Have you ever walked up and down the stairs to the soundtrack of knee clicks? Whether you wake up stiff as a board or as loose as a goose, the clicks, clacks, and pops just seem to show up unannounced. Knee clicks can often lead to confusion and fear—but thankfully, a clicking knee is no real cause for concern.
As you’ll soon find out, there are a number of reasons you might experience knee clicking, and most of the reasons don’t present imminent danger. In fact, knee clicking is extremely common and can happen to anyone, young or old.
The only time knee clicks are really a cause for concern is when they are accompanied by pain or swelling. In these cases, knee clicks and pops, also known as crepitus, can possibly be the result of osteoarthritis, meniscus tears, or cartilage injury.
What Causes That Knee-Clicking Sound While Walking?
As mentioned earlier, most causes of knee clicking are no cause for concern. Here are some of the reasons why your knees might pop and click while you walk up or down stairs, squat to pick something up, or when you extend your leg.
- Cartilage rubbing: There are a number of pieces to your knee joint that are required to keep it healthy and protect it, one of which is cartilage. Cartilage is tissue that lines and protects the bone, but over time this cartilage can grow unevenly. When you bend your knee, the cartilage rubs together and if it’s uneven, it can result in a popping or cracking sound. This becomes more common with age, but is no cause for concern.
- Ligament tightening: Your bones are connected by ligaments, and they lengthen and shorten as you move. Sometimes the ligaments can tighten, but not so much that they are at risk for injury—this can result in pops and cracks.
- Synovial fluid: With all the moving parts that make up your joints, there is a lot of rubbing together. And although the feeling of raw bone-on-bone friction can be extremely painful, this is not the case when the joint is intact with strong ligaments and cartilage. The smooth glide between ligaments is aided by synovial fluid. Synovial fluid protects bones from rubbing together and is made of carbon dioxide, oxygen, and nitrogen. When you stretch or bend, these gases can escape the joint, resulting in a popping or cracking sound. Once again, this is no cause for concern.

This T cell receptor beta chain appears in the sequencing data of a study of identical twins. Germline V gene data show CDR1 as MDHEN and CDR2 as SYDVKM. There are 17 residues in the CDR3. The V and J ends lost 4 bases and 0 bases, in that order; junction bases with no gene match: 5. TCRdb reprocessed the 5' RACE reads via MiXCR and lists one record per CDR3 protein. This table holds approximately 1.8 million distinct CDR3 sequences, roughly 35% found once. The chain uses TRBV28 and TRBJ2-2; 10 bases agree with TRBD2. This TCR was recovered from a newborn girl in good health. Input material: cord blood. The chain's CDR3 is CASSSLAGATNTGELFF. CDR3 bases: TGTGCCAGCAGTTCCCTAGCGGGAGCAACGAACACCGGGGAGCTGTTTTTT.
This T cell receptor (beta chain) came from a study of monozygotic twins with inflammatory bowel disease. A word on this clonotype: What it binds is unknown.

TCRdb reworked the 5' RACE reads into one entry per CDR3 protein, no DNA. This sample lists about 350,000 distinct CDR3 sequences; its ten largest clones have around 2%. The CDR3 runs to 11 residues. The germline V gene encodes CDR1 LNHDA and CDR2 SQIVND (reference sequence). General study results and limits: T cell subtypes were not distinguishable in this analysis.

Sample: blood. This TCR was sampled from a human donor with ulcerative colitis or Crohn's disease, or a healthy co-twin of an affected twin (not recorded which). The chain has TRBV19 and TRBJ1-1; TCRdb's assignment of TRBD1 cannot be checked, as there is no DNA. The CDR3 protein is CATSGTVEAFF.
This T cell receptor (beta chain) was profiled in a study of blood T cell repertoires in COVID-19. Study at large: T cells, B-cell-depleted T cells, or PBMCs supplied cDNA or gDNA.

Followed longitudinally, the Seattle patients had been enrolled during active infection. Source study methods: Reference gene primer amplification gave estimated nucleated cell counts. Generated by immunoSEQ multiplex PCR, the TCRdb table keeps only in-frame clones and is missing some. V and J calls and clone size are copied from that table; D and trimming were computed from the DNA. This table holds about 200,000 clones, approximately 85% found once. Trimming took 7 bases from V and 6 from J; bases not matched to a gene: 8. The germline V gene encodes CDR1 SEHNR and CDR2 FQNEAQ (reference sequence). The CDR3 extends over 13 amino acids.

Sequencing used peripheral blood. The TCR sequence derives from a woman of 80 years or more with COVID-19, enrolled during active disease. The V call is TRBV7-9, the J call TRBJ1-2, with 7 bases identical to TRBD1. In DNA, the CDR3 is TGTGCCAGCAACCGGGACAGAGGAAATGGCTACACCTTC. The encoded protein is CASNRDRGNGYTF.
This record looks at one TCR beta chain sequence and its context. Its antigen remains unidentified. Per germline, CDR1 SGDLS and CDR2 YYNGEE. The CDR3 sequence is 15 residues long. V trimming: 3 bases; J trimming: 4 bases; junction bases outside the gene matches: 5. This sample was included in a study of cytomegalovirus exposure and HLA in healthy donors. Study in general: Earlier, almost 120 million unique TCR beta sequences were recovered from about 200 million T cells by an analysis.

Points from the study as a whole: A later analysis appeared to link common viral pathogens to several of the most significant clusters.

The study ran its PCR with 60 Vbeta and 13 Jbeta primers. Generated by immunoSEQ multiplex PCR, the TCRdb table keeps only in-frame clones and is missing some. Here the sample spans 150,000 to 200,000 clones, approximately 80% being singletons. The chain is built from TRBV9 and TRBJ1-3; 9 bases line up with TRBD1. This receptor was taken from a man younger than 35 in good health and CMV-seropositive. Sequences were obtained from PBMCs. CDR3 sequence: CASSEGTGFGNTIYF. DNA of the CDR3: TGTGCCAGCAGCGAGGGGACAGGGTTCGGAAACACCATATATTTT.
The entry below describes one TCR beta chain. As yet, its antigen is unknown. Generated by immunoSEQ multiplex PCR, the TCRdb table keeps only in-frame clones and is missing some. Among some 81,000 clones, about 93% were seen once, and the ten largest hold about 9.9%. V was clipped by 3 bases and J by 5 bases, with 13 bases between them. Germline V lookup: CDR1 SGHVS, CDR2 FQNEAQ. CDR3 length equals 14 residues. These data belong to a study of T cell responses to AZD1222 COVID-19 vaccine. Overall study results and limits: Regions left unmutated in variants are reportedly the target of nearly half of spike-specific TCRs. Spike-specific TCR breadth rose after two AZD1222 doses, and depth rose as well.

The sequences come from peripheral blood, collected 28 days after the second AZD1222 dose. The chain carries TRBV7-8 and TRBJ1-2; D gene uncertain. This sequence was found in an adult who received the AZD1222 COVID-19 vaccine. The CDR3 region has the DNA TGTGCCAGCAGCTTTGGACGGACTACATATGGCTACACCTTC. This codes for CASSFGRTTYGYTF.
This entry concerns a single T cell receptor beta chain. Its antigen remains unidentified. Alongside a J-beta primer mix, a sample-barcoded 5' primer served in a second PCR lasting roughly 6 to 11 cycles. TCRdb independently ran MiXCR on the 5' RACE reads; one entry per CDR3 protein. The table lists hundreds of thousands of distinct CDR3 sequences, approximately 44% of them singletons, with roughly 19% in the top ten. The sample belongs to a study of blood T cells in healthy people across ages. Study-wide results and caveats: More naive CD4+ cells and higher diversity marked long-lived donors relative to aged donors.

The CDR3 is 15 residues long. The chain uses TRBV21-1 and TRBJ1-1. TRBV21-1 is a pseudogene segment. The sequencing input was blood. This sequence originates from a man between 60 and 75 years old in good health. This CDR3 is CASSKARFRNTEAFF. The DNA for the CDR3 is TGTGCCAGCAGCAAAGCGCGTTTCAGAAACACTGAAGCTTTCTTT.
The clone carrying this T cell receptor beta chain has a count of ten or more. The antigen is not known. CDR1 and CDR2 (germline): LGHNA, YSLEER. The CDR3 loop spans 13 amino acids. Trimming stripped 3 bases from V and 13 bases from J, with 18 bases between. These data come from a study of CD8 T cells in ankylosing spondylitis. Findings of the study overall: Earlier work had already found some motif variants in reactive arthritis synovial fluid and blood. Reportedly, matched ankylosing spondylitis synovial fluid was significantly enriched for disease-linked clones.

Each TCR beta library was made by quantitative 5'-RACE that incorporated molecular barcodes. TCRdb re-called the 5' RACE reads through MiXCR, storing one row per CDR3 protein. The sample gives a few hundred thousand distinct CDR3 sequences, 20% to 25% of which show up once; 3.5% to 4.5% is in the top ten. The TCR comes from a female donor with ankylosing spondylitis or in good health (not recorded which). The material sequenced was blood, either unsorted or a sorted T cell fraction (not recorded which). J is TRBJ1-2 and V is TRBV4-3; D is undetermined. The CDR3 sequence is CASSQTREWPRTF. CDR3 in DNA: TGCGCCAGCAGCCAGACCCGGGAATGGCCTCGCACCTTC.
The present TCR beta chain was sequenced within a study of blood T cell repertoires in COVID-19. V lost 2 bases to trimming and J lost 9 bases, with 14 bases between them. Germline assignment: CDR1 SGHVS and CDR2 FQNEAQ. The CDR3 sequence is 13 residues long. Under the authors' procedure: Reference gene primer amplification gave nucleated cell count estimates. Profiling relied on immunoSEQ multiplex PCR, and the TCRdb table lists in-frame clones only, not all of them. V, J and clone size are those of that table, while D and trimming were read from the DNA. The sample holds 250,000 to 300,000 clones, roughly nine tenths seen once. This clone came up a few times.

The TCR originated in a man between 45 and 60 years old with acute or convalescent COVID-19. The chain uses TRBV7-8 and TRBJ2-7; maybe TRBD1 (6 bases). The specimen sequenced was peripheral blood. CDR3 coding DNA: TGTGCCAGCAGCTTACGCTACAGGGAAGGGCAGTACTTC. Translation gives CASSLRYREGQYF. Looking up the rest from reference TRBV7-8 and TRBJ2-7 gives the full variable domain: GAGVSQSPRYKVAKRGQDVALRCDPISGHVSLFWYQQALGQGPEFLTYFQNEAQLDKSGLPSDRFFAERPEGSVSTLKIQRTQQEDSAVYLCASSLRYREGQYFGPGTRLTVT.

Keep in mind that if you experience pain or swelling in the knee, then you’ve got something a little more severe and further treatment is likely required. When your knee clicks and is accompanied by swelling and pain, it could be a result of:
- Meniscus tears: You put your knees through a lot every day, and over the course of your life it really adds up. Just think of all the steps you’ve taken, stairs you’ve climbed, and seats you’ve gotten up from. The bulk of the shock you put on this valuable load-bearing joint is absorbed by the meniscus, a rubbery disc that acts as a cushion. But if you move quickly, the meniscus can tear and the bones may touch, resulting in pain.
- Cartilage injury or wear-and-tear: Sometimes you can injure yourself, causing a piece of cartilage to break off, which can result in swelling. Cartilage breakdown is also a sign of osteoarthritis, and can result in a painful feeling of grinding when you walk. It’s wise to see a doctor about treatment methods for your specific case.
How to Stop the Clicking in Your Knees
Because the majority of crepitus is no cause for concern, there isn’t much you need to do. However, there are some things that might help—mainly exercise. Exercise can help take pressure off the joint and maintain the structure.
When you exercise—preferably using weights, resistance bands, or your own bodyweight—try lower-body focused movements, like squats and lunges, to strengthen your leg muscles and relieve the knee joint. Uphill walking, cycling, and walking can also help strengthen the muscles. Work these muscles two to three times per week for 30 to 40 minutes on non-consecutive days.
Before you work out, do some dynamic stretching, like high steps or side steps so the muscle is nice and loose and there is a sufficient amount of synovial fluid in the joint. Upon completion of the workout, stretch out your legs, making sure to hold each position for at least 20 to 30 seconds.
If you have pain, exercise can help, but there are also some natural remedies worth exploring. Please note that these remedies are not proven to be clinically effective, but there is some anecdotal and epidemiological evidence that shows they have some effect. These remedies include glucosamine and chondroitin, Omega-3 fatty acids (i.e. fish oil), heat packs, and ice packs.
Hill, L., “What Is Your Knee Telling You?” WebMD web site, March 4, 2014; http://www.webmd.com/pain-management/knee-pain/features/knee-cracks-pops?page=2.